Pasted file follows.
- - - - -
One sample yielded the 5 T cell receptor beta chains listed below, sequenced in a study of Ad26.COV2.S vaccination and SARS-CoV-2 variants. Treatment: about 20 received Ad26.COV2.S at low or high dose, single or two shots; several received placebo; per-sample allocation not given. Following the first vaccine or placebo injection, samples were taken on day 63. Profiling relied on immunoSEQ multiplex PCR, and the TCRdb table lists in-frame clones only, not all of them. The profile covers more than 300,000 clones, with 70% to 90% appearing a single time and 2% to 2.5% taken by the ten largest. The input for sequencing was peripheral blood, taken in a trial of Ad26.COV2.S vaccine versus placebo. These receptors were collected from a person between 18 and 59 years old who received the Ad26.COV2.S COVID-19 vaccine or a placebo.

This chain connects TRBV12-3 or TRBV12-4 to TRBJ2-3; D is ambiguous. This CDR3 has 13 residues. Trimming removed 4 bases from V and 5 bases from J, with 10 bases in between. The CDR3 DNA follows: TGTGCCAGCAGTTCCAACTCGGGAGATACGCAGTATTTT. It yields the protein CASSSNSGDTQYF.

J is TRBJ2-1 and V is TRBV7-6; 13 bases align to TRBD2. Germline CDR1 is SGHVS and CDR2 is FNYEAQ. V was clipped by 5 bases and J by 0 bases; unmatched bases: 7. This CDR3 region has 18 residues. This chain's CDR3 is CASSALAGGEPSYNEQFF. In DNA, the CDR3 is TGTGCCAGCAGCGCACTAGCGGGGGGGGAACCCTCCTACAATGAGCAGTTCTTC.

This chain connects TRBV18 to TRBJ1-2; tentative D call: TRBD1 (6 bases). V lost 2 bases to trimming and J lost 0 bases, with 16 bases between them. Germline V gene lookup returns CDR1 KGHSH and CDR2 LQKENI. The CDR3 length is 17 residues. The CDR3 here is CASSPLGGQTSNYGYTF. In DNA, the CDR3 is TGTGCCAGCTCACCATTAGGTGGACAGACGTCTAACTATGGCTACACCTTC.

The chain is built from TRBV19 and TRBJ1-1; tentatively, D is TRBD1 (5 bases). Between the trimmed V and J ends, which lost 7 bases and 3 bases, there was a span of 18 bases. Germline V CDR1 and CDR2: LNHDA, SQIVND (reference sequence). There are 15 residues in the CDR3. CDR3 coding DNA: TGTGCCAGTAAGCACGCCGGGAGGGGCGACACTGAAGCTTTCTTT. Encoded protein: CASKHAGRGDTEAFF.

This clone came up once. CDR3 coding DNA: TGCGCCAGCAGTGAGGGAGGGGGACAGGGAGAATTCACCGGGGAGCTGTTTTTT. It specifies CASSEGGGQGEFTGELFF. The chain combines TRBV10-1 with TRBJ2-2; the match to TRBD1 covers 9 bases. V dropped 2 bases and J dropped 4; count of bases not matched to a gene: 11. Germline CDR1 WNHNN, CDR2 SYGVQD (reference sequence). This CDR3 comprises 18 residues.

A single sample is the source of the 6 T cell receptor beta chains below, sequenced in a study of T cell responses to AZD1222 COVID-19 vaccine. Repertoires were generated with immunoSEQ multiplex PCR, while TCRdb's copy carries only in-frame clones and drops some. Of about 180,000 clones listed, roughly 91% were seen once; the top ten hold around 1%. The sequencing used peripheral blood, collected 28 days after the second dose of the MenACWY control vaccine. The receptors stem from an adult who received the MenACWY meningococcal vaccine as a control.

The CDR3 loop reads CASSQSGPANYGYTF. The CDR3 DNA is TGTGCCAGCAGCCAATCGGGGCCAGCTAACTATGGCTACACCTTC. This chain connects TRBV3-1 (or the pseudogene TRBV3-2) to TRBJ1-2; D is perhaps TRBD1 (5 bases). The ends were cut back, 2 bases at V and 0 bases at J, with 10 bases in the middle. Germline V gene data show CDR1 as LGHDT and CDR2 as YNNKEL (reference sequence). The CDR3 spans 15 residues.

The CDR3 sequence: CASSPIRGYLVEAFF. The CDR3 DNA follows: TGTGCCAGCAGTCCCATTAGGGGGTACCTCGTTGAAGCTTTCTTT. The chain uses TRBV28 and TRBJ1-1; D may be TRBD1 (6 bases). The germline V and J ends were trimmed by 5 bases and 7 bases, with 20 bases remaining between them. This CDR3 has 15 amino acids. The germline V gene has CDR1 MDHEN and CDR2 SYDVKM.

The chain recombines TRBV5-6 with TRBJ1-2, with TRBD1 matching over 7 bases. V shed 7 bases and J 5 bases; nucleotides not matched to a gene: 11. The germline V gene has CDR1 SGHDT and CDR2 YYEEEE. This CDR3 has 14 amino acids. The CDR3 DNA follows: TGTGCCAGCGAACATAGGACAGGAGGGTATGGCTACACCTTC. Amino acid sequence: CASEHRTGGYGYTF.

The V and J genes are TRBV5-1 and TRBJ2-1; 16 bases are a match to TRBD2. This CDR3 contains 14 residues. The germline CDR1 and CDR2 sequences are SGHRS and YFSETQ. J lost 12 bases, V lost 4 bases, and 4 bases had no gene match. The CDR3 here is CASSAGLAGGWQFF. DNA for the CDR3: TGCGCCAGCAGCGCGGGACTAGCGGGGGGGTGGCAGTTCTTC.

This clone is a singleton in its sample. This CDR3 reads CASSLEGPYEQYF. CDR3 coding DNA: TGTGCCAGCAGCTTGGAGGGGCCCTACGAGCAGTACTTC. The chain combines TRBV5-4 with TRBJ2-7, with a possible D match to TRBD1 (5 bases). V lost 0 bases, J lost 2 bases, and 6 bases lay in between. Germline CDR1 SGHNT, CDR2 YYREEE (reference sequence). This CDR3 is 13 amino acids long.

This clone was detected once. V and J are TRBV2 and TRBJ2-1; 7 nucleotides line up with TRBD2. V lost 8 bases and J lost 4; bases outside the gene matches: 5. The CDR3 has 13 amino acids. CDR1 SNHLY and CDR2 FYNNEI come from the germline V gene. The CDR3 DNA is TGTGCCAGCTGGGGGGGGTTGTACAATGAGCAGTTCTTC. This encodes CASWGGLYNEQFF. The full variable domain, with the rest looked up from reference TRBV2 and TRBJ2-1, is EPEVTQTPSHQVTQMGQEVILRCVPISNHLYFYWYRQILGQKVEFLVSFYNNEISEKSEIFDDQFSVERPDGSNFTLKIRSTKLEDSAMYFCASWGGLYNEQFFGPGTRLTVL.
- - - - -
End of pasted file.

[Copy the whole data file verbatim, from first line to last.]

One sample yielded the 5 T cell receptor beta chains listed below, sequenced in a study of Ad26.COV2.S vaccination and SARS-CoV-2 variants. Treatment: about 20 received Ad26.COV2.S at low or high dose, single or two shots; several received placebo; per-sample allocation not given. Following the first vaccine or placebo injection, samples were taken on day 63. Profiling relied on immunoSEQ multiplex PCR, and the TCRdb table lists in-frame clones only, not all of them. The profile covers more than 300,000 clones, with 70% to 90% appearing a single time and 2% to 2.5% taken by the ten largest. The input for sequencing was peripheral blood, taken in a trial of Ad26.COV2.S vaccine versus placebo. These receptors were collected from a person between 18 and 59 years old who received the Ad26.COV2.S COVID-19 vaccine or a placebo.

This chain connects TRBV12-3 or TRBV12-4 to TRBJ2-3; D is ambiguous. This CDR3 has 13 residues. Trimming removed 4 bases from V and 5 bases from J, with 10 bases in between. The CDR3 DNA follows: TGTGCCAGCAGTTCCAACTCGGGAGATACGCAGTATTTT. It yields the protein CASSSNSGDTQYF.

J is TRBJ2-1 and V is TRBV7-6; 13 bases align to TRBD2. Germline CDR1 is SGHVS and CDR2 is FNYEAQ. V was clipped by 5 bases and J by 0 bases; unmatched bases: 7. This CDR3 region has 18 residues. This chain's CDR3 is CASSALAGGEPSYNEQFF. In DNA, the CDR3 is TGTGCCAGCAGCGCACTAGCGGGGGGGGAACCCTCCTACAATGAGCAGTTCTTC.

This chain connects TRBV18 to TRBJ1-2; tentative D call: TRBD1 (6 bases). V lost 2 bases to trimming and J lost 0 bases, with 16 bases between them. Germline V gene lookup returns CDR1 KGHSH and CDR2 LQKENI. The CDR3 length is 17 residues. The CDR3 here is CASSPLGGQTSNYGYTF. In DNA, the CDR3 is TGTGCCAGCTCACCATTAGGTGGACAGACGTCTAACTATGGCTACACCTTC.

The chain is built from TRBV19 and TRBJ1-1; tentatively, D is TRBD1 (5 bases). Between the trimmed V and J ends, which lost 7 bases and 3 bases, there was a span of 18 bases. Germline V CDR1 and CDR2: LNHDA, SQIVND (reference sequence). There are 15 residues in the CDR3. CDR3 coding DNA: TGTGCCAGTAAGCACGCCGGGAGGGGCGACACTGAAGCTTTCTTT. Encoded protein: CASKHAGRGDTEAFF.

This clone came up once. CDR3 coding DNA: TGCGCCAGCAGTGAGGGAGGGGGACAGGGAGAATTCACCGGGGAGCTGTTTTTT. It specifies CASSEGGGQGEFTGELFF. The chain combines TRBV10-1 with TRBJ2-2; the match to TRBD1 covers 9 bases. V dropped 2 bases and J dropped 4; count of bases not matched to a gene: 11. Germline CDR1 WNHNN, CDR2 SYGVQD (reference sequence). This CDR3 comprises 18 residues.

A single sample is the source of the 6 T cell receptor beta chains below, sequenced in a study of T cell responses to AZD1222 COVID-19 vaccine. Repertoires were generated with immunoSEQ multiplex PCR, while TCRdb's copy carries only in-frame clones and drops some. Of about 180,000 clones listed, roughly 91% were seen once; the top ten hold around 1%. The sequencing used peripheral blood, collected 28 days after the second dose of the MenACWY control vaccine. The receptors stem from an adult who received the MenACWY meningococcal vaccine as a control.

The CDR3 loop reads CASSQSGPANYGYTF. The CDR3 DNA is TGTGCCAGCAGCCAATCGGGGCCAGCTAACTATGGCTACACCTTC. This chain connects TRBV3-1 (or the pseudogene TRBV3-2) to TRBJ1-2; D is perhaps TRBD1 (5 bases). The ends were cut back, 2 bases at V and 0 bases at J, with 10 bases in the middle. Germline V gene data show CDR1 as LGHDT and CDR2 as YNNKEL (reference sequence). The CDR3 spans 15 residues.

The CDR3 sequence: CASSPIRGYLVEAFF. The CDR3 DNA follows: TGTGCCAGCAGTCCCATTAGGGGGTACCTCGTTGAAGCTTTCTTT. The chain uses TRBV28 and TRBJ1-1; D may be TRBD1 (6 bases). The germline V and J ends were trimmed by 5 bases and 7 bases, with 20 bases remaining between them. This CDR3 has 15 amino acids. The germline V gene has CDR1 MDHEN and CDR2 SYDVKM.

The chain recombines TRBV5-6 with TRBJ1-2, with TRBD1 matching over 7 bases. V shed 7 bases and J 5 bases; nucleotides not matched to a gene: 11. The germline V gene has CDR1 SGHDT and CDR2 YYEEEE. This CDR3 has 14 amino acids. The CDR3 DNA follows: TGTGCCAGCGAACATAGGACAGGAGGGTATGGCTACACCTTC. Amino acid sequence: CASEHRTGGYGYTF.

The V and J genes are TRBV5-1 and TRBJ2-1; 16 bases are a match to TRBD2. This CDR3 contains 14 residues. The germline CDR1 and CDR2 sequences are SGHRS and YFSETQ. J lost 12 bases, V lost 4 bases, and 4 bases had no gene match. The CDR3 here is CASSAGLAGGWQFF. DNA for the CDR3: TGCGCCAGCAGCGCGGGACTAGCGGGGGGGTGGCAGTTCTTC.

This clone is a singleton in its sample. This CDR3 reads CASSLEGPYEQYF. CDR3 coding DNA: TGTGCCAGCAGCTTGGAGGGGCCCTACGAGCAGTACTTC. The chain combines TRBV5-4 with TRBJ2-7, with a possible D match to TRBD1 (5 bases). V lost 0 bases, J lost 2 bases, and 6 bases lay in between. Germline CDR1 SGHNT, CDR2 YYREEE (reference sequence). This CDR3 is 13 amino acids long.

This clone was detected once. V and J are TRBV2 and TRBJ2-1; 7 nucleotides line up with TRBD2. V lost 8 bases and J lost 4; bases outside the gene matches: 5. The CDR3 has 13 amino acids. CDR1 SNHLY and CDR2 FYNNEI come from the germline V gene. The CDR3 DNA is TGTGCCAGCTGGGGGGGGTTGTACAATGAGCAGTTCTTC. This encodes CASWGGLYNEQFF. The full variable domain, with the rest looked up from reference TRBV2 and TRBJ2-1, is EPEVTQTPSHQVTQMGQEVILRCVPISNHLYFYWYRQILGQKVEFLVSFYNNEISEKSEIFDDQFSVERPDGSNFTLKIRSTKLEDSAMYFCASWGGLYNEQFFGPGTRLTVL.